FDA funds and approves cigarettes

Reprinted from Internal sources

With the way news is spread these days, it’s easy to miss the drama unfolding in the tobacco world. During this year, the Food and Drug Administration announced a plan reduce nicotine in all cigarettes, right ban all menthol cigarettes and turned down JUUL’s application to sell its products only to turn around and suspend this ban because the company has appealed this decision. However, all this is overshadowed by the fact that US health agencies funded research trials of two very low nicotine (VLN) cigarette products, one of which is menthol, which subsequently received FDA approval as reduced risk products.

Surprisingly, the FDA and other agencies excited $100 million from US taxpayers develop evidence on the safety and efficacy of incendiary cigarettes. Worse, these agencies then used it insufficient evidence to justify their approval as a lower risk, mandate labels with the marketing claim “Helps you smoke less” on cigarette packaging.

This is the wrong path to a smoke-free United States.

But the FDA doesn’t seem to be concerned. Instead, it seems that people will quit smoking after using VLN cigarettes because the reduced nicotine content will reduce their addiction. In fact, the VLN is most likely exacerbate risk of misperception among consumers. Nicotine isn’t the biggest problem; It is the burning of burning tobacco that is most harmful to health. In other words, the Food and Drug Administration (FDA) approves the combustible cigarettes it helped develop. refusal more than 99 percent of steam products did not come from the market.

Combined with efforts to reduce nicotine in all cigarettes, this is tantamount to a complete ban, as most brands will be removed from the market for non-compliance. But FDA-approved VLN brands will remain. The type of political machinations indicates anticompetitive behavior when the government tries to pick winners and losers.

History has repeatedly shown us that prohibition never works – whether for alcohol, opioids or flavored vapes. In addition, an FDA-funded study to understand the acceptability of VLNs. shown that the immediate reduction in nicotine levels resulted in more pronounced withdrawal symptoms and increased the likelihood that smokers might seek alternative sources.

Since the advent of the first commercially successful electronic cigarettes came out, they have evolved and increased dramatically. By 2014 British Medical Journal documented Approximately 460 different brands of e-cigarettes that deliver nicotine without the harmful effects of smoking. Researchers have confirmed that electronic cigarettes exist on risk continuum, comparing them to nicotine patches used for smoking cessation. Because e-cigarettes mimic smoking rituals, they have been proven to be a practical means of smoking cessation for adult smokers. Even the Centers for Disease Control states that “more frequent e-cigarette use is associated with greater smoking cessation than less frequent use”. A reasonable approach to reducing adult smoking would be to increase the availability of these products.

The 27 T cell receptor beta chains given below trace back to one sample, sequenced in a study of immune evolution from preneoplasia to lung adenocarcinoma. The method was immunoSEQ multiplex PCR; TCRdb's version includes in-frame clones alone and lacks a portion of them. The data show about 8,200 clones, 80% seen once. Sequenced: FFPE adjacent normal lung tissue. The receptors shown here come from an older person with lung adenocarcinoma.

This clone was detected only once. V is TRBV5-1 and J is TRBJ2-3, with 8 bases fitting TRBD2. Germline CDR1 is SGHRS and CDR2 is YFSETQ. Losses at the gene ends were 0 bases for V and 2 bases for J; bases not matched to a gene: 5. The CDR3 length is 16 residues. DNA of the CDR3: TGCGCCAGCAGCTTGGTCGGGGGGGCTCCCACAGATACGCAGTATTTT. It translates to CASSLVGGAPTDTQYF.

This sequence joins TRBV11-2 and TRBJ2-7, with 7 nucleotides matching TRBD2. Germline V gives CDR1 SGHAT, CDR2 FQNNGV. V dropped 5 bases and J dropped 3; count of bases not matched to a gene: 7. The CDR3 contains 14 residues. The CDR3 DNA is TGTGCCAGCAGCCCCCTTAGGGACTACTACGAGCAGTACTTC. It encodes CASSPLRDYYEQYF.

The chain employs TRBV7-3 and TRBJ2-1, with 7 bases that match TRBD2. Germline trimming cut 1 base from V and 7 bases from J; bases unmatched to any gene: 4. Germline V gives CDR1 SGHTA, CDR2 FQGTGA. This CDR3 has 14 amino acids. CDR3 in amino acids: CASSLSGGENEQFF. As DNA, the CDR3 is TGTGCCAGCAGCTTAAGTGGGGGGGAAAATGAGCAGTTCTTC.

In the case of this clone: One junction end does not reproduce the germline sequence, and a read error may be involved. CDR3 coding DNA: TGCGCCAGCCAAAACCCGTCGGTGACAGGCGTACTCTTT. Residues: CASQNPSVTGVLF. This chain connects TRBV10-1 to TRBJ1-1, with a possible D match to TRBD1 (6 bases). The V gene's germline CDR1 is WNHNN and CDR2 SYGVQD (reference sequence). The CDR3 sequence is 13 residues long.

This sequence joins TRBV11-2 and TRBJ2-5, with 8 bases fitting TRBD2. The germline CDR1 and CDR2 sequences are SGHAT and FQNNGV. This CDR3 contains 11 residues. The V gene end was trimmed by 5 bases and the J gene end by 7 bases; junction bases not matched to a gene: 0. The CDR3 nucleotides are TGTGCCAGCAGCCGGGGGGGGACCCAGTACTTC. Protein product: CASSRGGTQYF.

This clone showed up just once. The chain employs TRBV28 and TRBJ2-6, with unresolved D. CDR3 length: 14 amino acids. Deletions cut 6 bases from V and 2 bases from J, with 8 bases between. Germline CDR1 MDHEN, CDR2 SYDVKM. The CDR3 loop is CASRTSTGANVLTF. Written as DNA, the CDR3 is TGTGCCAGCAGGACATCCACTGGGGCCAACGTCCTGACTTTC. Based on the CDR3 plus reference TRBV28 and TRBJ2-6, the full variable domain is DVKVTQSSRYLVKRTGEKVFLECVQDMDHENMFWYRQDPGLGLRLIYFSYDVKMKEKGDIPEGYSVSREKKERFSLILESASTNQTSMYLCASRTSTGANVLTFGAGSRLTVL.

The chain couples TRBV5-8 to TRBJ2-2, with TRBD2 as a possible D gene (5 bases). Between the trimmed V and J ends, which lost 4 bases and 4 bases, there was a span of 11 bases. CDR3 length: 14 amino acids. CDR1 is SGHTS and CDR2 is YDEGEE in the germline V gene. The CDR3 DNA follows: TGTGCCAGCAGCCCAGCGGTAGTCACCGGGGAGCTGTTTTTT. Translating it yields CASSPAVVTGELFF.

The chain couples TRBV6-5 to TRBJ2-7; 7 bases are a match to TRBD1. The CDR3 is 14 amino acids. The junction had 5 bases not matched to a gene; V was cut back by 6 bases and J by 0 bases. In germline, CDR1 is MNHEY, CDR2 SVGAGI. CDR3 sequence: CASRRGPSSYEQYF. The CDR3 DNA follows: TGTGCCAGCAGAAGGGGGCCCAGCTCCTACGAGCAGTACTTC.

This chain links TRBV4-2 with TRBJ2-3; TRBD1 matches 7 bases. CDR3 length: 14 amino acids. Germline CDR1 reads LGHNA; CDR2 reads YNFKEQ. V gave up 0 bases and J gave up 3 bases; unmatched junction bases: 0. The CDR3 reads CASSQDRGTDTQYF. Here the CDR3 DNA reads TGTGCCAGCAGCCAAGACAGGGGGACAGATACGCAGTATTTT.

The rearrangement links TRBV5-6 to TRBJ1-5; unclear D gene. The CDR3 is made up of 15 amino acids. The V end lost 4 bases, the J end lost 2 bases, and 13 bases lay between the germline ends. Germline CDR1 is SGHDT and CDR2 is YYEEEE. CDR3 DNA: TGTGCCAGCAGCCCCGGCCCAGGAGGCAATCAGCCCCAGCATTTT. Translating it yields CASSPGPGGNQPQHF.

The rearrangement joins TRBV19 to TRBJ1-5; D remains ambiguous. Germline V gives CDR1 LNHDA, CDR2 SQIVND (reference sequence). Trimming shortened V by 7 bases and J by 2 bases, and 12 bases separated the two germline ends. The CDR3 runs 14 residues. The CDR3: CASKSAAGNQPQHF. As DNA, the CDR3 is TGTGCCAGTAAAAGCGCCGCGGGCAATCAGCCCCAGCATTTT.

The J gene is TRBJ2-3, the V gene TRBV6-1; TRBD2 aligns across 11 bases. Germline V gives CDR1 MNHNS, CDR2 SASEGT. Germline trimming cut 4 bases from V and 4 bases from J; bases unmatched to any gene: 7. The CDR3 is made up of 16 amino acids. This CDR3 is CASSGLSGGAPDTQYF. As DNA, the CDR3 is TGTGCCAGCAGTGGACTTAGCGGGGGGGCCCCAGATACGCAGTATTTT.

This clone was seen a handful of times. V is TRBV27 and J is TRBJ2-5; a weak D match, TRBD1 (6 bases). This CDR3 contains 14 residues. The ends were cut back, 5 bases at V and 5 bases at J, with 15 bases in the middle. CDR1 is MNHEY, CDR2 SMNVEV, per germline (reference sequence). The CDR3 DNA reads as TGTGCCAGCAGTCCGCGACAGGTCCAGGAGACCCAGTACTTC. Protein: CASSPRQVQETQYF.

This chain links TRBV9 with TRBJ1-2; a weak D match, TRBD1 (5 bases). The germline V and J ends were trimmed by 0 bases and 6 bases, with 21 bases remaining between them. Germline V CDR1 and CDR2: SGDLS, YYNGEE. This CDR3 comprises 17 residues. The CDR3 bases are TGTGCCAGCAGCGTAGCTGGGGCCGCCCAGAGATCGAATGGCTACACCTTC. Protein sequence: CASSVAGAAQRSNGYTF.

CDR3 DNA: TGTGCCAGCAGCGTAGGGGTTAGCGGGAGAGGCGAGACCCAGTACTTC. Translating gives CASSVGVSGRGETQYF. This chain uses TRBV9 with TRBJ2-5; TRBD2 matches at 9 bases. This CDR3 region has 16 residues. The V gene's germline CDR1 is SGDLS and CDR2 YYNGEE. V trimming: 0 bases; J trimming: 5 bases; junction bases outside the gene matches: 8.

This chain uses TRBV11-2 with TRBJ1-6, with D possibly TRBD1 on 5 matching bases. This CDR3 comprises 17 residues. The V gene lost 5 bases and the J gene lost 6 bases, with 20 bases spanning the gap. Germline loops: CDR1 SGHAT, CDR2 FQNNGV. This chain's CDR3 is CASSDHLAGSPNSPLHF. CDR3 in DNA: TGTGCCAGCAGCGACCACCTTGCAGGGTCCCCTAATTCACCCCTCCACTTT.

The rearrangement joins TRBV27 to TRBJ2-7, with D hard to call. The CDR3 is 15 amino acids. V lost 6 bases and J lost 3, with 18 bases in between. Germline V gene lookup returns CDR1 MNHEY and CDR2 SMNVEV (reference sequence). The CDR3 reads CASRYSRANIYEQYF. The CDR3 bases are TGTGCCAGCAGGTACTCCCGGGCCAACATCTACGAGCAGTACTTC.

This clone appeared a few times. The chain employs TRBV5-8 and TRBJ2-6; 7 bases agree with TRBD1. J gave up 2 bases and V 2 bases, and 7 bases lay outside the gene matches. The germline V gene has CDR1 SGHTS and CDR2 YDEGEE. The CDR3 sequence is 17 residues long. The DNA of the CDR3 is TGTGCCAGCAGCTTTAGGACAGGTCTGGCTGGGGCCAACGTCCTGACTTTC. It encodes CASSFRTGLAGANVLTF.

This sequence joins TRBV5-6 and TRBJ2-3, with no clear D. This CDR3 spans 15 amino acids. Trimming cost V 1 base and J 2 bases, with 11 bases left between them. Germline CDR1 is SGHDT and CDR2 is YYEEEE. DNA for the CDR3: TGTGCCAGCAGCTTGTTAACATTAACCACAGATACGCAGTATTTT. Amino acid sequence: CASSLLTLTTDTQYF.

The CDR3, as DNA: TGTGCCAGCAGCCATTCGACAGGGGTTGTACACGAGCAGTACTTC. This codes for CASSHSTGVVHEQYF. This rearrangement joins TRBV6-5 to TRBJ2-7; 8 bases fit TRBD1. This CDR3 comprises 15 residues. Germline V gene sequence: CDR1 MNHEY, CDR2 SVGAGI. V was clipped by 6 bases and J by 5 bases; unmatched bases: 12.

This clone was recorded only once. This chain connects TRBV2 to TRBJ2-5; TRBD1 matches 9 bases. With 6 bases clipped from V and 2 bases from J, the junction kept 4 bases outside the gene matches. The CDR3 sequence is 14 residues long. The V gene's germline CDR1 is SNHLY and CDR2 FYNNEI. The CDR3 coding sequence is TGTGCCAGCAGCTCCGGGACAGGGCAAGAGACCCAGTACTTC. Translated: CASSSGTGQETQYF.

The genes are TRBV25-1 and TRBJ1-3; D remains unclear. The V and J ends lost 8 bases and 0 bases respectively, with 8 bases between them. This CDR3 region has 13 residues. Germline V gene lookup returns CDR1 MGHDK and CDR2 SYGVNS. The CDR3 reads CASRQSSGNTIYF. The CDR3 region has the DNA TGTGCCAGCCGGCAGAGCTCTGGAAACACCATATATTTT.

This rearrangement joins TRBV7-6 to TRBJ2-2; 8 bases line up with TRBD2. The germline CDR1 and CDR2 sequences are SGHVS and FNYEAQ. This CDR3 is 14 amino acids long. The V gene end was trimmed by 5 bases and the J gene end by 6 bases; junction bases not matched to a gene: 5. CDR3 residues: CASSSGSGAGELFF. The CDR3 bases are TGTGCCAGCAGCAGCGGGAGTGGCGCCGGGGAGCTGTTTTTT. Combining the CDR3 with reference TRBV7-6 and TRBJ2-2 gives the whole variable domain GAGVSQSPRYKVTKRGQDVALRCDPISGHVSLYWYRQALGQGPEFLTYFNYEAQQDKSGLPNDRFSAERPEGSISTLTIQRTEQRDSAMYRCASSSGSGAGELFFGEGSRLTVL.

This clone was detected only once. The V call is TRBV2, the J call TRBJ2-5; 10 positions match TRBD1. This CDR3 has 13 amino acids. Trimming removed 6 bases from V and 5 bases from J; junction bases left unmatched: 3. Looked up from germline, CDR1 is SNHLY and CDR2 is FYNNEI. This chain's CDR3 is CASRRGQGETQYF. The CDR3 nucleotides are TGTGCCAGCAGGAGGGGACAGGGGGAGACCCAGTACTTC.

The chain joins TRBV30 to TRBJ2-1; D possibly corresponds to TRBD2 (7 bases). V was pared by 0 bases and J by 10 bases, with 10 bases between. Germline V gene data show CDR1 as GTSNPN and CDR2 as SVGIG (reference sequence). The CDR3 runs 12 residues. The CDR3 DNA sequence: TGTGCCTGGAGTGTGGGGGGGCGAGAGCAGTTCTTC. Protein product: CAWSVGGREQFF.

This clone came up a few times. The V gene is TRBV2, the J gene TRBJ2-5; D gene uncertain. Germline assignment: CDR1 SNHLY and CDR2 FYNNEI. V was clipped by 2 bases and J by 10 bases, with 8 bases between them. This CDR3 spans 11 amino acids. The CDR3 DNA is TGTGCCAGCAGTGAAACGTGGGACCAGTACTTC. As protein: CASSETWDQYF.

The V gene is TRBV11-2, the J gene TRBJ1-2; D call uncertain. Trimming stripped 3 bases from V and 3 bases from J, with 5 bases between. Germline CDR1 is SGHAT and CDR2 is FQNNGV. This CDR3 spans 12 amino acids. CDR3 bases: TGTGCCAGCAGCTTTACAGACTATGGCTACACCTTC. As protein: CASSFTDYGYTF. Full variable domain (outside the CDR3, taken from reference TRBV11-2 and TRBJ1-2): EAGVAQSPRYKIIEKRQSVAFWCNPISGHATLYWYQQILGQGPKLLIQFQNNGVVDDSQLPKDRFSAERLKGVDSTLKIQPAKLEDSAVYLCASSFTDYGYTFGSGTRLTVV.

The Food and Drug Administration should recognize this evidence in order to make the United States smoke-free. This could start with updating the national tobacco control system. strategy — one that was posted over ten years ago and doesn’t even mention vaping. It must also update the FDA’s Comprehensive Tobacco and Nicotine Regulatory Plan. Created in 2017, it includes many strategies to reduce youth drug use, address racial justice issues, and eliminate smoking. However, as in the National Tobacco Control Strategy, e-cigarettes are not considered a smoking cessation tool. The FDA could also learn from comprehensive, evidence-based tobacco control strategies in other countries like them. United Kingdom or New Zealandwho have codified what a smoke-free society means to their populations.

It is important to remember that there is no safe tobacco product. Cigarette smokers are encouraged to use alternatives such as reduced-risk nicotine products (such as e-cigarettes) as they have become essential to help adult smokers wean themselves off deadly combustibles. Banning vaping while increasing the use of low-nicotine combustible cigarettes is as counterproductive as it is political. It shouldn’t be.

Mazen Saleh

Mazen Saleh is the Policy Director of the Comprehensive Harm Reduction Program at the R Street Institute.

Mazen holds a BA from Georgetown University and an MA in Global Health from University College London.

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